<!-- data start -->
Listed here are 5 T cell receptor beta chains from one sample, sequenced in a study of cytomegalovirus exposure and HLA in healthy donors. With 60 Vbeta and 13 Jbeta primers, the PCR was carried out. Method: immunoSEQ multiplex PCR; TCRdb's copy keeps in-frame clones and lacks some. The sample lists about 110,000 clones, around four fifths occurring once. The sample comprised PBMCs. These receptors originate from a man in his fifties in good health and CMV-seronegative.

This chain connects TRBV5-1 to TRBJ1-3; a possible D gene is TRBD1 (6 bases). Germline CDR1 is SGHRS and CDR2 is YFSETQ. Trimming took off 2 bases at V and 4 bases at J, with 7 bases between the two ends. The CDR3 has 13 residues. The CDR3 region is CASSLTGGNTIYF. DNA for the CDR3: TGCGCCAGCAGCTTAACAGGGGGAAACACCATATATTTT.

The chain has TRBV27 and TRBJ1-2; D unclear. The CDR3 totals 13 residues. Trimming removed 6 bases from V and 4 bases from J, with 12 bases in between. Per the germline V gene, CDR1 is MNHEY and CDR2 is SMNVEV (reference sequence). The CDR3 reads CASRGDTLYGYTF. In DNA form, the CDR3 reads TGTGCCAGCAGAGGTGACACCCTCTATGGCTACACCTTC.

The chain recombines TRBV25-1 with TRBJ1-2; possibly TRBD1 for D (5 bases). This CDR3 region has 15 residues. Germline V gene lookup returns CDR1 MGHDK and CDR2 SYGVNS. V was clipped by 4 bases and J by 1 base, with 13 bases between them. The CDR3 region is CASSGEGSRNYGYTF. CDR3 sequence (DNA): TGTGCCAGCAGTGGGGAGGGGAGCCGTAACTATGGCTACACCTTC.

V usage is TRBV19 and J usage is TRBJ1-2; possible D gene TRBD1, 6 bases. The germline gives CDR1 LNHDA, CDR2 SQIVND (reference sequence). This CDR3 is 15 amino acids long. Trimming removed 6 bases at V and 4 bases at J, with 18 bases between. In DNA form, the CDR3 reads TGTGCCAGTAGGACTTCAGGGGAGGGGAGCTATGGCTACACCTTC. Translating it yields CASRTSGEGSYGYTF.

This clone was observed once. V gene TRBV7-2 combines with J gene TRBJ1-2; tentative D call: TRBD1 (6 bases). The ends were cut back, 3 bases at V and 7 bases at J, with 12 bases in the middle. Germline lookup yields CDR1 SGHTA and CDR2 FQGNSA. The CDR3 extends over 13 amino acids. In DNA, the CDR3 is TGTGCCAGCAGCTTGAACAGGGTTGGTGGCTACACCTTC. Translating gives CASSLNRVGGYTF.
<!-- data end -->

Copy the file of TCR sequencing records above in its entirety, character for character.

Listed here are 5 T cell receptor beta chains from one sample, sequenced in a study of cytomegalovirus exposure and HLA in healthy donors. With 60 Vbeta and 13 Jbeta primers, the PCR was carried out. Method: immunoSEQ multiplex PCR; TCRdb's copy keeps in-frame clones and lacks some. The sample lists about 110,000 clones, around four fifths occurring once. The sample comprised PBMCs. These receptors originate from a man in his fifties in good health and CMV-seronegative.

This chain connects TRBV5-1 to TRBJ1-3; a possible D gene is TRBD1 (6 bases). Germline CDR1 is SGHRS and CDR2 is YFSETQ. Trimming took off 2 bases at V and 4 bases at J, with 7 bases between the two ends. The CDR3 has 13 residues. The CDR3 region is CASSLTGGNTIYF. DNA for the CDR3: TGCGCCAGCAGCTTAACAGGGGGAAACACCATATATTTT.

The chain has TRBV27 and TRBJ1-2; D unclear. The CDR3 totals 13 residues. Trimming removed 6 bases from V and 4 bases from J, with 12 bases in between. Per the germline V gene, CDR1 is MNHEY and CDR2 is SMNVEV (reference sequence). The CDR3 reads CASRGDTLYGYTF. In DNA form, the CDR3 reads TGTGCCAGCAGAGGTGACACCCTCTATGGCTACACCTTC.

The chain recombines TRBV25-1 with TRBJ1-2; possibly TRBD1 for D (5 bases). This CDR3 region has 15 residues. Germline V gene lookup returns CDR1 MGHDK and CDR2 SYGVNS. V was clipped by 4 bases and J by 1 base, with 13 bases between them. The CDR3 region is CASSGEGSRNYGYTF. CDR3 sequence (DNA): TGTGCCAGCAGTGGGGAGGGGAGCCGTAACTATGGCTACACCTTC.

V usage is TRBV19 and J usage is TRBJ1-2; possible D gene TRBD1, 6 bases. The germline gives CDR1 LNHDA, CDR2 SQIVND (reference sequence). This CDR3 is 15 amino acids long. Trimming removed 6 bases at V and 4 bases at J, with 18 bases between. In DNA form, the CDR3 reads TGTGCCAGTAGGACTTCAGGGGAGGGGAGCTATGGCTACACCTTC. Translating it yields CASRTSGEGSYGYTF.

This clone was observed once. V gene TRBV7-2 combines with J gene TRBJ1-2; tentative D call: TRBD1 (6 bases). The ends were cut back, 3 bases at V and 7 bases at J, with 12 bases in the middle. Germline lookup yields CDR1 SGHTA and CDR2 FQGNSA. The CDR3 extends over 13 amino acids. In DNA, the CDR3 is TGTGCCAGCAGCTTGAACAGGGTTGGTGGCTACACCTTC. Translating gives CASSLNRVGGYTF.